|Posted on November 23, 2017 at 12:25 AM||comments (0)|
When I was little, we used to make these plastic wreaths out of green plastic trash bags that we sold at Christmas to family and friends to raise money for school outings. They are still fun(and oh so easy) to make if you have plastic bags you would like to recycle. The complete wreath will last forever (unless someone pinches as happened to me a couple of time when I decorated the garage doors with them!!).
Of course I wouldn't dream of going and buying plastic bags for this project (I recycle, remember?). Instead I used four clear plastic dry cleaning bags that I scrounged from the neighbours and friends and a wire coat hanger stretched into a circle form.
As I said, these wreaths are really simple to make and you can even get your own kids to help out. The following are instructions for making the wreath out of clear dry cleaning bags, but you can use whatever plastic bags (e.g., bread or produce bags??) you have on had. You'll just have to adjust how many bags you will need.
What you need: 3 to 4 plastic dry cleaning bags (if you have to use plastic bread bags, you will need about 20 to 30 bags), one wire coat hanger and scissors
How to do it: NOTE: You may get a lot of static when cutting the plastic strips so work somewhere you don't want to find bits of plastic when you're done.
- First, bend the wire coat hanger into a circle (doesn't have to be perfect) and set aside.
- Next, cut the plastic bags into strips 1/2″ wide and about 5-6″ long. Don't worry about getting the strips perfect - the wreath actually looks better when the strips aren't perfectly cut.
- When you've cut out all the strips, take a one and tie it around the wire circle.
- Keep doing this with all the strips until the wreath is fully covered.
- Fluff the finished wreath up a bit to add volume.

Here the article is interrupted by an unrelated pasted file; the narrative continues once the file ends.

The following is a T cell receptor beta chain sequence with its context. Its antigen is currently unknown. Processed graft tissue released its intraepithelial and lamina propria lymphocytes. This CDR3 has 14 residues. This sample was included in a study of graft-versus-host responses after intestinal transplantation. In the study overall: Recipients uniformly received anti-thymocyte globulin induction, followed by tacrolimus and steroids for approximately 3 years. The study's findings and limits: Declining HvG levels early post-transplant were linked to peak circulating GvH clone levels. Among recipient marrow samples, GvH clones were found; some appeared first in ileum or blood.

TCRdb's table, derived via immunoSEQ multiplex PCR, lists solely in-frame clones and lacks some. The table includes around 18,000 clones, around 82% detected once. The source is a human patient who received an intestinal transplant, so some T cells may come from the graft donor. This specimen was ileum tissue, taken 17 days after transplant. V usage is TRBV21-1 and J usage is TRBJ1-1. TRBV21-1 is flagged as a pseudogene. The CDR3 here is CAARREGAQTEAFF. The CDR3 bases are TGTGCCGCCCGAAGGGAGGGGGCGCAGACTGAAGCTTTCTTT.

For added sparkle, I pulled a copper wire scouring pad apart and decorated my wreath with it. I made the star garland using empty cereal boxes and glued these to more of the copper wire.
|Posted on November 6, 2016 at 3:15 PM||comments (0)|
There are tons of ideas for making your own holiday wreath this Christmas. The trick to making one more personal is to add your own touches with material and decorations you've already got on hand. Not all of the wreaths that I'm posting here come with how-tos or a tutorial but it's easy enough to find instructions online for almost any kind of wreath you imagine.
Backyard Twiggy Wreath
Are you pruning your backyard bushes? Don't toss those prunings. Instead turn them into a twiggy wreath that you can keep up even after Christmas. Pam over at Design Fanatic provides a full tutorial. You can always add a few holiday decorations or ornaments for Christmas and then remove after.
For instructions, click here.
Donna's Twiggy Wreath
This is another twiggy version from Austrialian whiz chef, Donna Hay. No longer on offer but should be easy enough to make.
Paper Feather Wrath
You can easily make a wreath out of whatever paper you've got on hand! Lucy over at Craftberry Bush shows you how to make this wreath and you can use up any paper you have on hand.
Wreath of Leaves
You can purchase this magnolia leaf wreath over at Painted Fox Home or you can replicate it with felt leaves instead.
Dolly Peg Wreath
I recently sold my vintage clothes (dolly) peg collection and the lady who bought it made this mirror frame for her laundry room using those pegs. You'll need a few dozen dolly pegs and an embroidery hoop for this one.
My Own Plastic Bag Wreath
Did you ever make these at grade school? We did and it appears kids still do. This wreath takes a bit of time to cut up all of the plastic strips but the results are pretty nice. Perfect for a long lasting outdoor wreath and it does last forever. Perfect for hanging outside.
For the link to the instructions for my plastic bag wreath, click here.
|Posted on November 1, 2016 at 4:00 PM||comments (0)|
I get the distinct impression a few of you are impatient for Christmas ideas and wreaths are at the top of the list. I spotted a few winners online and hope you enjoy them. I'm smitten by the one above but could not find attribution or instructions for it. I believe it is cedar (??) and oh, so gorgeous. I have tried to find wreaths that come with instructions and/or tutorials as well as lots of photos to inspire even novices to try making their own.